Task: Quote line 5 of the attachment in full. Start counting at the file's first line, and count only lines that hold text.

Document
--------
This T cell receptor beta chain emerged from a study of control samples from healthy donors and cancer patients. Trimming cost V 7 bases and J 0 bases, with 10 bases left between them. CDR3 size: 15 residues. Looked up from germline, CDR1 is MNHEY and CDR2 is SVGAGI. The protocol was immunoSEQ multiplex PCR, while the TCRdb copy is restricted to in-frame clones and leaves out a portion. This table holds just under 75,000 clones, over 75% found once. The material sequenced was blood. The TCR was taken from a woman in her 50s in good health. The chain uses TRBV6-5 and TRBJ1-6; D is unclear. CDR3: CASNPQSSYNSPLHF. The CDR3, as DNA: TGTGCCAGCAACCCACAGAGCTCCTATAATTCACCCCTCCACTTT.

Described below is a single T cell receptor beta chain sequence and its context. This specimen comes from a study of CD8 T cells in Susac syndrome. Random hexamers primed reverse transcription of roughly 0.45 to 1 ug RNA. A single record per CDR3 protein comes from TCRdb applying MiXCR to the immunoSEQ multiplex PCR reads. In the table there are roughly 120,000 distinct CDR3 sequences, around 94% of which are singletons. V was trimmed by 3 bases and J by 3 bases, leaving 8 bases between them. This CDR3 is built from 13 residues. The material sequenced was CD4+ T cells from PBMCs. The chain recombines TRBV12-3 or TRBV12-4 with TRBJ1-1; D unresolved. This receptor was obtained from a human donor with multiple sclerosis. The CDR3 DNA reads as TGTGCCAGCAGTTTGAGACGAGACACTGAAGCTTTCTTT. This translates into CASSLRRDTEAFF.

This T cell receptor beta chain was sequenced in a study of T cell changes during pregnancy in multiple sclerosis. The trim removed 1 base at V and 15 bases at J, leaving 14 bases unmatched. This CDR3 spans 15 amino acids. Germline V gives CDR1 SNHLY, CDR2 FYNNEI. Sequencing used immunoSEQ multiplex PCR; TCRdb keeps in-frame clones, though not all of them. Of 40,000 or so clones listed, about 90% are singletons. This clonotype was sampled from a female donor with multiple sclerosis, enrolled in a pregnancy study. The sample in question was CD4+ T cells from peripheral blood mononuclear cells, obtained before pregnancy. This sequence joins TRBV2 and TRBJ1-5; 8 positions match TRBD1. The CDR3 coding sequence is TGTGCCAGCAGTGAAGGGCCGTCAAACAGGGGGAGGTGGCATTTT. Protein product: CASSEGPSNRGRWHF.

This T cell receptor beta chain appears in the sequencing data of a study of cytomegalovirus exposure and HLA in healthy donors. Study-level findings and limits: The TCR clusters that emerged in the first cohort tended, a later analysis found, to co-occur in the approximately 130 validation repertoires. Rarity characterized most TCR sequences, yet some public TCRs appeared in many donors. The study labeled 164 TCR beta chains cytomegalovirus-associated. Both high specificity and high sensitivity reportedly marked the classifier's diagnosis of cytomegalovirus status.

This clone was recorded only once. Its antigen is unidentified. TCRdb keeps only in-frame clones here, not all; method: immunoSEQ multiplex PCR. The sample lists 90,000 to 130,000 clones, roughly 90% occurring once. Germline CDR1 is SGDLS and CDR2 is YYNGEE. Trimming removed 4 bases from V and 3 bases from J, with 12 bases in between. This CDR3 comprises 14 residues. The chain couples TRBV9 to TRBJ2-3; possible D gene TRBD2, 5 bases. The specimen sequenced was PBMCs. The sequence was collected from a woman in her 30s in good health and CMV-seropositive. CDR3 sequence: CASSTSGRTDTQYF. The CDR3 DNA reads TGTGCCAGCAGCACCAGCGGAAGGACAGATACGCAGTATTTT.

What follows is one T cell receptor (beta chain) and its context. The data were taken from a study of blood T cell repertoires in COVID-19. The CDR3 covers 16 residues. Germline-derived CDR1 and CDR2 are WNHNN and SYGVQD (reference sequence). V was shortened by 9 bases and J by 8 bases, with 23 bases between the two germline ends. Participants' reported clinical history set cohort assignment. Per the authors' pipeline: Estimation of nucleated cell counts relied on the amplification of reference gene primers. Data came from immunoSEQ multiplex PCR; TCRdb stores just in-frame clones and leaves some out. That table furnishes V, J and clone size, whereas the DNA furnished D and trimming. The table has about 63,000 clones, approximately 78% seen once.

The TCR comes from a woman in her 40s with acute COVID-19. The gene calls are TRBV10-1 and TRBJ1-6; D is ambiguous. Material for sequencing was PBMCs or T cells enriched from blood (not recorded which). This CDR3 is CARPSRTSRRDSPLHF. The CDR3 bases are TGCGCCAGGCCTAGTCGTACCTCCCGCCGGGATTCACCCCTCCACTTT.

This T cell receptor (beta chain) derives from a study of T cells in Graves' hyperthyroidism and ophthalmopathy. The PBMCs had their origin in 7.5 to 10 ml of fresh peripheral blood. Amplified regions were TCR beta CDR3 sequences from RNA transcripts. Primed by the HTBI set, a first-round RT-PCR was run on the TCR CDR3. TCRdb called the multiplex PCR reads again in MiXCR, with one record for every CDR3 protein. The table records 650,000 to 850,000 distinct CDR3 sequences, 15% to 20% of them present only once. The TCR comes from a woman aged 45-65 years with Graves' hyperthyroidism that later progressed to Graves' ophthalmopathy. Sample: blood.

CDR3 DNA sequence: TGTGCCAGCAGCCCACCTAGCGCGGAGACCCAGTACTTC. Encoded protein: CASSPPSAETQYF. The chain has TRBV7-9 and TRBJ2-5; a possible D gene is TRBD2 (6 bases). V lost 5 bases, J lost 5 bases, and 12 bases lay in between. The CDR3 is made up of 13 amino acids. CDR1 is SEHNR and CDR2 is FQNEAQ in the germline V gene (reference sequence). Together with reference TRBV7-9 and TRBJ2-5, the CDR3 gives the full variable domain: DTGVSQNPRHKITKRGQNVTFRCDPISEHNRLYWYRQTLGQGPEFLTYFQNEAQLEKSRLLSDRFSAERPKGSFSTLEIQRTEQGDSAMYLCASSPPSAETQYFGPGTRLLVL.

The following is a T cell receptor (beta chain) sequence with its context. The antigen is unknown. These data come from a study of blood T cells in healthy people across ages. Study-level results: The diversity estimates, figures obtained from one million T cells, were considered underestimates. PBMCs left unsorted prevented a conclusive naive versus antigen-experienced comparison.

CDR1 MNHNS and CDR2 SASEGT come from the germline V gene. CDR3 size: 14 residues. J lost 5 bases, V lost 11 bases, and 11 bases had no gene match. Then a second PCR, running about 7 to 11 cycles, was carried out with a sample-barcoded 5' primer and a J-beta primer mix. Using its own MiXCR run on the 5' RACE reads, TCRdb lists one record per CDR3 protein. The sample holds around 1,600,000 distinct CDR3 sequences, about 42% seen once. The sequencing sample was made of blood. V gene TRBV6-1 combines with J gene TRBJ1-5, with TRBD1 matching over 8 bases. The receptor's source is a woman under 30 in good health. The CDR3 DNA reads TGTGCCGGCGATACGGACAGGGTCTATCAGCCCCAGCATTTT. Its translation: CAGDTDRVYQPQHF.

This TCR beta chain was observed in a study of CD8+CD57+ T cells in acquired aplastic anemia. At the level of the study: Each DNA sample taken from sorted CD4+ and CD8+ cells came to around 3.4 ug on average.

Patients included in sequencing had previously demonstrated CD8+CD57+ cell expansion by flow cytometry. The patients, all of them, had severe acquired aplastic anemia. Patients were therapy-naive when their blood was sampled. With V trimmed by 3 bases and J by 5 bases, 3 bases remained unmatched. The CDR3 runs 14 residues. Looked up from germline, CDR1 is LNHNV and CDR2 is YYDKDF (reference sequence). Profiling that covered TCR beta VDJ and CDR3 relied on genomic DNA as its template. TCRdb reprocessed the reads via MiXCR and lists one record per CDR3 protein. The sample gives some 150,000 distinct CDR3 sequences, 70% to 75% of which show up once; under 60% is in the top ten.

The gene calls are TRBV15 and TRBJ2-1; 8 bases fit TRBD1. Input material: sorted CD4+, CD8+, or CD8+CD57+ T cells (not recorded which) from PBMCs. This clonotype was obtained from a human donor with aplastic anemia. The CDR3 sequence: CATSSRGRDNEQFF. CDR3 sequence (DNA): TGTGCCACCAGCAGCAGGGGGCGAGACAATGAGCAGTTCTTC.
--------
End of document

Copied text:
This clone was recorded only once. Its antigen is unidentified. TCRdb keeps only in-frame clones here, not all; method: immunoSEQ multiplex PCR. The sample lists 90,000 to 130,000 clones, roughly 90% occurring once. Germline CDR1 is SGDLS and CDR2 is YYNGEE. Trimming removed 4 bases from V and 3 bases from J, with 12 bases in between. This CDR3 comprises 14 residues. The chain couples TRBV9 to TRBJ2-3; possible D gene TRBD2, 5 bases. The specimen sequenced was PBMCs. The sequence was collected from a woman in her 30s in good health and CMV-seropositive. CDR3 sequence: CASSTSGRTDTQYF. The CDR3 DNA reads TGTGCCAGCAGCACCAGCGGAAGGACAGATACGCAGTATTTT.